Add in the immediate likable Southern drawl to go along with a scruffy yet peaceful look, and it's easy to assume those same fans will quickly warm up to this delightful chap before The Show even starts.Cue in said star Ben Sheets, who Billy Beane and Co. officially welcomed into the Oakland fold on Tuesday morning with a one-year contract worth $10 million plus incentives. The right-handed pitcher, who was brought in as a free agent after missing all of 2009 because of elbow surgery, quickly assured media at an introductory press conference that he is more than ready to be the head honcho of an already strong but growing staff. And the A's, claimed manager Bob Geren, are more than ready for him to take on that role. "It's a real pleasure to add him to our roster," said Geren, who wasted no time in naming Sheets his Opening Day starter. "If you think about what he's done in the past and look at how rejuvenated he feels to get back on the mound, it's a big plus for us. "Quite frankly, we had a lot of young guys last year who were trying to learn on the job and are very talented, but they didn't necessarily have that fire and confidence because they were still learning that craft. But when you add a guy like Ben into the mix, you know it's going to affect your team in a lot of ways besides pitching." That same mindset is exactly what Beane envisioned long before the 31-year-old Sheets even threw a pitching session in front of several scouts and more than 15 team officials -- including those from Oakland -- last week at the University of Louisiana at Monroe. The A's general manager said he met with Sheets' agent and close friend, Casey Close, at the Winter Meetings in early December and kept in touch on a steady basis. "I told Casey if we liked what we saw," Beane said, "we planned on being aggressive. "When he threw, we were pretty much ready with an offer on the phone within an hour. His velocity that day was pretty much the same velocity he had during the seasons of '07 and '08, and I'm not sure there are too many guys on our Major League staff who could go out and hit 90 and 92 in January, so we were impressed and got right on him." Surely, though, most assumed the small-market A's were dealing with some heavy competition -- including the Mets and Rangers, among others, Sheets confirmed. The fact is they were, but that didn't stop Beane from getting his marquee man. "I was a little concerned when [Joel] Pineiro signed [with the Angels] on Thursday," he admitted. "I was hoping he would stay out there just to divert some of the attention from Ben. We were already starting to gain some momentum, and we made sure we kept that momentum because once Pineiro was off the board, I was sure there would be some people coming for Ben. I didn't really pay attention, though, because by then they knew we were ready to make a deal. "We weren't too focused on the competition. We were either going to get him with what we had or we weren't." The lone piece to the puzzle at that point was selling Sheets on joining a rebuilding A's team, which both Beane and his new pitcher believe was the easy part. "I had my eye on the AL West last year, and again this year," Sheets said. "The first time I talked to [Beane] he really sold me on the whole idea of this team, and when I really dived into the information on this team, I really liked what I saw. "I told Casey, 'I like where this A's team is going, and I like how confident they are in their organization.' This is where it worked out. This is where God wanted me to be, and this is where I wanted to be, and I'm glad they've welcomed me with open arms." Still, that didn't stop Sheets from considering other teams like Texas, which signed the All-Star to a two-year deal just before Spring Training last year until the contract was voided when it was determined during his physical that surgery was required to repair a torn flexor in his right elbow. The Rangers were still very interested in Sheets after his session last week, but the team knew affordability would present a road block. "Oakland made him an offer we were not going to make," Texas general manager Jon Daniels said. "I got a chance to know Ben last year, and I'm glad he's getting back to health. I would have preferred he sign in one of the other five divisions. I hope his turns in the rotation miss us." It's not hard to see why after assessing Sheets' first eight seasons in the Major Leagues, which include an 86-83 record with a 3.72 ERA. The four-time Milwaukee All-Star tallied double-digit wins seven times while recording an ERA under 4.00 in each of his past five seasons, and he went 13-9 with a 3.09 ERA in 31 starts for the Brewers during the 2008 season. "Ben's been one of the top pitchers in the game, and when you have that opportunity to sign a guy like him -- regardless of where you are as a club -- you're going to take a chance," Beane said. "It's really simple. We've got a long way to go considering last year's finish, but this was probably the best step we could take in narrowing that gap." Just as important for the team was finding the right guy to act as another veteran presence on an otherwise young A's rotation that now boasts plenty of depth. Sheets joins fellow veteran Justin Duchscherer along with Dallas Braden, Brett Anderson, Trevor Cahill, Gio Gonzalez and Vin Mazzaro in the mix. "Our rotation is just getting better and better it seems," Anderson said. "It's great having these veterans in there knowing that they can help us younger guys with bits of information here and there. You can pick their brain a little bit, and hopefully they can help us any way they can." At the same time, Sheets expects much of the same from the junior crew. "They've got some good arms in here, and they can only develop further," he said. "I think I can come in and help out and just talk about some of the things I've been through. Vice versa, these guys are going to help me because they've been in this league before." However, Geren doesn't see Sheets having any trouble getting acquainted with his newly formed league rivals. "He's already asking me for scouting reports on the Angels and Mariners, trying to learn the AL West right now," the skipper said. "I printed him stuff last night, and he also wanted to know about scouting and how we prepare for game plans. These are questions you don't normally hear. Each veteran guy brings in a different thing. With him, I think it's the competitive nature and the work ethic that's really going to rub off." Geren wasn't just busy at the printers the night before the A's announced the signing, though. He also played what Sheets called a "good old-fashioned game of catch" at a park in nearby Danville, where the manager resides. "He wanted to stay on his throwing program, so he and Bob threw in the rain after dinner under the lights," Beane said. Added Geren: "He said he wanted to throw up to 200 feet, so I had to call in a replacement. I had my son meet me at the park in five minutes, and so they threw long toss for a while." Nevertheless, the quick session further left the A's even more confident entering Tuesday knowing that Sheets' health will not be a question mark dancing around Arizona in just three short weeks at Spring Training. "The elbow's doing great," said Sheets, who rehabbed in Dallas for almost six months last year before finishing his program at home in Louisiana. "I think the biggest thing that I'm going to take out of this year is that my whole body feels a lot better. Baseball's such a grind that you kind of forget how good you can feel, and missing this whole year, I feel renewed for the game. I'm real antsy to get back out there because I miss the competitive part. "I think I'm 100 percent physically ready to go. To get ready for the season is a bit different. I have to build up my pitches ... but I feel like I'm going to be right where I need to be when the season opens. I hope, at the end of the day, they end up getting the better end of this deal. I feel like I've got some good years left." Where Sheets will be at the end of the year is anybody's guess, but he'll be the first to say signing a multiyear deal never made sense despite multiple reports linking him to a two-year contract recently. "That's what makes sense for everybody," he said. "I'm realistic. How are you going to get a multiyear deal after a year of nothing? You have to prove you're healthy. This was the right thing. "I'm glad to get this process over with, and I'm going to take my normal process into Spring Training and be one of the guys. I'm excited to get back into routine. There's one place I always feel comfortable, and that's on the mound, so I'm pretty sure when I get up there that all my instincts and what I've learned in the past will come back. I'm not that nervous about getting back out there, I'm just ready to go." More than ready for the change are his sons, 2-year-old Miller and 7-year-old Seaver -- the latter who told dad he missed hanging out in the clubhouse last year. Sheets, though, said the time spent at home with his family made his injury a blessing in disguise of sorts. "It was strange having to watch the baseball season from home, but it was rewarding in the fact that I'm a dad also," he said. "I'm a dad first and foremost. I got the chance to see my kids on an everyday basis, got to enjoy Fourth of July with them, got to take them to a ballgame." One of those games in Texas happened to be against the A's and outfielder Ryan Sweeney, who quickly caught Sheets attention thanks to his aggressive, all-out style of play -- not to mention a certain number on the back of his jersey. "I'm going home and doing some bicep curls and some bench pressing, and I'm going to take down Ryan Sweeney," joked Sheets, who has always worn Sweeney's No. 15. "I think we're going to work out a deal, which I'd like a lot." Either way, Sheets is simply happy to be back on the field, and even more thrilled to share it with a team like the A's. "I wanted to go geographically to one spot last year, and then I realized I just love the game, and it doesn't matter where you play," he said. "We don't get to play this game forever. You want to be somewhere where people want you, and you want to help them out the best you can."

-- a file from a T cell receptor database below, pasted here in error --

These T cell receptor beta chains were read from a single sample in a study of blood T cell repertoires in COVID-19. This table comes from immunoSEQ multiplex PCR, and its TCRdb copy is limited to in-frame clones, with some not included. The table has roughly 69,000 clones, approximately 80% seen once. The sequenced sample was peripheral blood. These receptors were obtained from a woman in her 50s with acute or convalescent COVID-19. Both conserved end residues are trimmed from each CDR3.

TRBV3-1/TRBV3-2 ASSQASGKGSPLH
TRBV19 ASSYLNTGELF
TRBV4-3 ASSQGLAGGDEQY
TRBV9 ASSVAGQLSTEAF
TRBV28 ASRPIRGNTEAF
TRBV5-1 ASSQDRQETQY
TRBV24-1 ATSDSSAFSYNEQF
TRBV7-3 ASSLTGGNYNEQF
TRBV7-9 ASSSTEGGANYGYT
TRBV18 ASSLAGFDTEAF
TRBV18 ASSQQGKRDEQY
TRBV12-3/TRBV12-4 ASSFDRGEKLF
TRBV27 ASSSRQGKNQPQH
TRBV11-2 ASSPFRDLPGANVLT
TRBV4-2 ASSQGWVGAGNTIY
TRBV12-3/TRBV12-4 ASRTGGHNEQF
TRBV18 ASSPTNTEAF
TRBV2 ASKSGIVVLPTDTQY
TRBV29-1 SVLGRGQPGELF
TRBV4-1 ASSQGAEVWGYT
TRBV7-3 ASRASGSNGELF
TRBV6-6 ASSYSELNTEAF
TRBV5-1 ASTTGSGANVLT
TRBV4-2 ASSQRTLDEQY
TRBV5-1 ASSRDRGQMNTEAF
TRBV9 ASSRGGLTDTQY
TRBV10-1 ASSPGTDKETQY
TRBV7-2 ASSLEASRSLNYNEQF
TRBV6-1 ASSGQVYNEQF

Jane Lee is a reporter for MLB.com. This story was not subject to the approval of Major League Baseball or its clubs.Less